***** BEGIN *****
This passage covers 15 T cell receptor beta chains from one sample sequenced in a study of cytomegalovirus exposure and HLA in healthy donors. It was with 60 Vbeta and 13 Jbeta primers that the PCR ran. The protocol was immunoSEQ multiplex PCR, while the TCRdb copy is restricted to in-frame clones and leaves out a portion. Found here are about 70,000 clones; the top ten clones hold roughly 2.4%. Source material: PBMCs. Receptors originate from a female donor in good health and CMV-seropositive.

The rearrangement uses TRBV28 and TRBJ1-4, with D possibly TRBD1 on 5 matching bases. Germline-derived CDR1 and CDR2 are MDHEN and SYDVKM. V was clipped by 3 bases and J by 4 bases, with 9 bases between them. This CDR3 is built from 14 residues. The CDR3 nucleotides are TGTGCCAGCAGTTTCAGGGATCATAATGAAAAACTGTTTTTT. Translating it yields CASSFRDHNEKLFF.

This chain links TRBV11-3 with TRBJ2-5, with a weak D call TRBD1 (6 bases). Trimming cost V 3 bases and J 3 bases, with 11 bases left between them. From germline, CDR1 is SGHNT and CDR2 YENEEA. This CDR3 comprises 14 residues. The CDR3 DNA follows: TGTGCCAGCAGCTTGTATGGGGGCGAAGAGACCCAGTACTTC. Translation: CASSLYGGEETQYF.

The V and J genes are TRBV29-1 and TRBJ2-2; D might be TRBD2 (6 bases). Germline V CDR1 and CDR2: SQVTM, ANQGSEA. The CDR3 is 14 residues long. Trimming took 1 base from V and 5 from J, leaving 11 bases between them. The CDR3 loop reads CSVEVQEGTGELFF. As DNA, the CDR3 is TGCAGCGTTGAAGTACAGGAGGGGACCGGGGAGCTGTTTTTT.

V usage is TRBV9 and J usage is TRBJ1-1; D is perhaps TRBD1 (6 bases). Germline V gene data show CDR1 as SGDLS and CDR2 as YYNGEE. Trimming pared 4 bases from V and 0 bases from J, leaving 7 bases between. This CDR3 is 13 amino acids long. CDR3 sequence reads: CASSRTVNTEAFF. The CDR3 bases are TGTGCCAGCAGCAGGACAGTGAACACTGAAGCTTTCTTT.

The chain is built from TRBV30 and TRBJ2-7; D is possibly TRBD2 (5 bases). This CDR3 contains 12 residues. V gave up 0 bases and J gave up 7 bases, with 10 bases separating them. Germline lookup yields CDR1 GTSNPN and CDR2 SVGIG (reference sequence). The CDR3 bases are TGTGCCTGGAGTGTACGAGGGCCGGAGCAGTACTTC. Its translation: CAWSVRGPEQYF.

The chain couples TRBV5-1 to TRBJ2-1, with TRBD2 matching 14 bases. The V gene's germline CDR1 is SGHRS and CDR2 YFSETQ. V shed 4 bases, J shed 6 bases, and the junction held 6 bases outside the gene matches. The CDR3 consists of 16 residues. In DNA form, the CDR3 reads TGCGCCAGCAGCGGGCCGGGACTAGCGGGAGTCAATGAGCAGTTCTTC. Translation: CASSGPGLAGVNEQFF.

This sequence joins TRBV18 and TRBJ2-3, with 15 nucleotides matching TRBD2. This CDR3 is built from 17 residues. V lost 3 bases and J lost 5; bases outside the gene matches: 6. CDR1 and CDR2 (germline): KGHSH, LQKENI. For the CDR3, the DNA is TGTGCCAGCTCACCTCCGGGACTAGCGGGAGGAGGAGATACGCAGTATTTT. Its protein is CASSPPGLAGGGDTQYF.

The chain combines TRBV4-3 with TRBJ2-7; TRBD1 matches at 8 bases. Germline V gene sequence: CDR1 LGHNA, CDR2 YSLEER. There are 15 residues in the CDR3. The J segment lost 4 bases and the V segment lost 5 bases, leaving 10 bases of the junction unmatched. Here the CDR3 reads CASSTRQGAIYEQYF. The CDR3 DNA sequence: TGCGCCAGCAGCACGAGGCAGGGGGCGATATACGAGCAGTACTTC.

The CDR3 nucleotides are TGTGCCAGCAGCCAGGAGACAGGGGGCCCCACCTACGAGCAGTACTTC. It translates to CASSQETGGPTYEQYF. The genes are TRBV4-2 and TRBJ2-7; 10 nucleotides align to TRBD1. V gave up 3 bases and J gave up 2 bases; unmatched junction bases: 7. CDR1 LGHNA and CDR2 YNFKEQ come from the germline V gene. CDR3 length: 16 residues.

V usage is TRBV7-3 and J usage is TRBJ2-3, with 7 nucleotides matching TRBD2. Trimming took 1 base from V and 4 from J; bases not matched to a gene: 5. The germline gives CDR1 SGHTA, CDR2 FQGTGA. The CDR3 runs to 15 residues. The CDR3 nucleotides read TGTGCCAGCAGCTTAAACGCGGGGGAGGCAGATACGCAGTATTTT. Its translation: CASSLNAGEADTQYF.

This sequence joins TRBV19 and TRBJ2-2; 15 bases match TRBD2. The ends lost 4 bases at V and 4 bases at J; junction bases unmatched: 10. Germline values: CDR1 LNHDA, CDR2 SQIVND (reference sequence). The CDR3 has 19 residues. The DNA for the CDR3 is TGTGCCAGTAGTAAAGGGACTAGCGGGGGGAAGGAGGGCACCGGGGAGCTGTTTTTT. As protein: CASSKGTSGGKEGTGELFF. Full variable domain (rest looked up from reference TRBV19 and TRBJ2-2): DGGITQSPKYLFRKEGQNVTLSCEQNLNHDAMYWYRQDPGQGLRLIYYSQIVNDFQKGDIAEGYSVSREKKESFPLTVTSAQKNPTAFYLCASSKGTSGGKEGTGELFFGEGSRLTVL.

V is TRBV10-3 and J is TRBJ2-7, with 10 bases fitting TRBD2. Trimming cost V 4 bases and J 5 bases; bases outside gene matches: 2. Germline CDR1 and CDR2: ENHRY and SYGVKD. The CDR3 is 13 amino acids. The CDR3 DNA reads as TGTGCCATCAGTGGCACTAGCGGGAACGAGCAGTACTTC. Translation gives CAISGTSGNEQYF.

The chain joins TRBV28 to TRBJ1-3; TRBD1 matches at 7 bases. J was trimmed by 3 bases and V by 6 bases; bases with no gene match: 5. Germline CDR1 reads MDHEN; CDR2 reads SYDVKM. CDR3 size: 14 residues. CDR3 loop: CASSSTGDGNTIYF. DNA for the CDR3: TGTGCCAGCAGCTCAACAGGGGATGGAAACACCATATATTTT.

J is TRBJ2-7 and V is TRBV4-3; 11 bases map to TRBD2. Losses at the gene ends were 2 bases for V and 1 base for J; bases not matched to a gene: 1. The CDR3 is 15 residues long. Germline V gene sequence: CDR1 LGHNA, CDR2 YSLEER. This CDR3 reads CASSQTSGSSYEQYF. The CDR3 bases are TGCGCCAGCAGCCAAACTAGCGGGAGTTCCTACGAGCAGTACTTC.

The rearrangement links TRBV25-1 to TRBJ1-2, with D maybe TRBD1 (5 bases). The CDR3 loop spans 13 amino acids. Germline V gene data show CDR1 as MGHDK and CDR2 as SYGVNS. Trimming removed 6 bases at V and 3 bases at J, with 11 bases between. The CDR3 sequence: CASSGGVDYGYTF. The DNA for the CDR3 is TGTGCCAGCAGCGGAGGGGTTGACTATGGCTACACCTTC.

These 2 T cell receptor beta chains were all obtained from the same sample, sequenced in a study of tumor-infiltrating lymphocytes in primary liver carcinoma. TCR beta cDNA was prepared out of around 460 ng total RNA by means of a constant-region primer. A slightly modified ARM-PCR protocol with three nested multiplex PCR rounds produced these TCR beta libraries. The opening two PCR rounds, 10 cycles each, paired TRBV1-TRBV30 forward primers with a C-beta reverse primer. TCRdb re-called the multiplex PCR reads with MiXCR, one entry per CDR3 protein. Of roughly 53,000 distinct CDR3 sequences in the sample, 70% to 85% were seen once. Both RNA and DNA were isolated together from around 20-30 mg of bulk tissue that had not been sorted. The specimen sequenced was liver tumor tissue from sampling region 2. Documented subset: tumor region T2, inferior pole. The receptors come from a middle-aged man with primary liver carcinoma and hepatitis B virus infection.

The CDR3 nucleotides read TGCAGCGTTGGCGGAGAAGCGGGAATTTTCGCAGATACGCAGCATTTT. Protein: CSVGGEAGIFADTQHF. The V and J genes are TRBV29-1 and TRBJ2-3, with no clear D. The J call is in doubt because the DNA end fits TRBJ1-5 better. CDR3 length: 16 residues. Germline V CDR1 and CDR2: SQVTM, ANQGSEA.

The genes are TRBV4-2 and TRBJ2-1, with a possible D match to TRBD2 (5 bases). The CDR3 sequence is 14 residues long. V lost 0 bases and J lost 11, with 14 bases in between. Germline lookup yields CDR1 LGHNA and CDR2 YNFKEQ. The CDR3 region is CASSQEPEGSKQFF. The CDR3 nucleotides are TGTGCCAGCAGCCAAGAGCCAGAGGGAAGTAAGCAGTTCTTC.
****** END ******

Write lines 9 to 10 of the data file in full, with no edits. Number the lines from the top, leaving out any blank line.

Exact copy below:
The chain combines TRBV4-3 with TRBJ2-7; TRBD1 matches at 8 bases. Germline V gene sequence: CDR1 LGHNA, CDR2 YSLEER. There are 15 residues in the CDR3. The J segment lost 4 bases and the V segment lost 5 bases, leaving 10 bases of the junction unmatched. Here the CDR3 reads CASSTRQGAIYEQYF. The CDR3 DNA sequence: TGCGCCAGCAGCACGAGGCAGGGGGCGATATACGAGCAGTACTTC.

The CDR3 nucleotides are TGTGCCAGCAGCCAGGAGACAGGGGGCCCCACCTACGAGCAGTACTTC. It translates to CASSQETGGPTYEQYF. The genes are TRBV4-2 and TRBJ2-7; 10 nucleotides align to TRBD1. V gave up 3 bases and J gave up 2 bases; unmatched junction bases: 7. CDR1 LGHNA and CDR2 YNFKEQ come from the germline V gene. CDR3 length: 16 residues.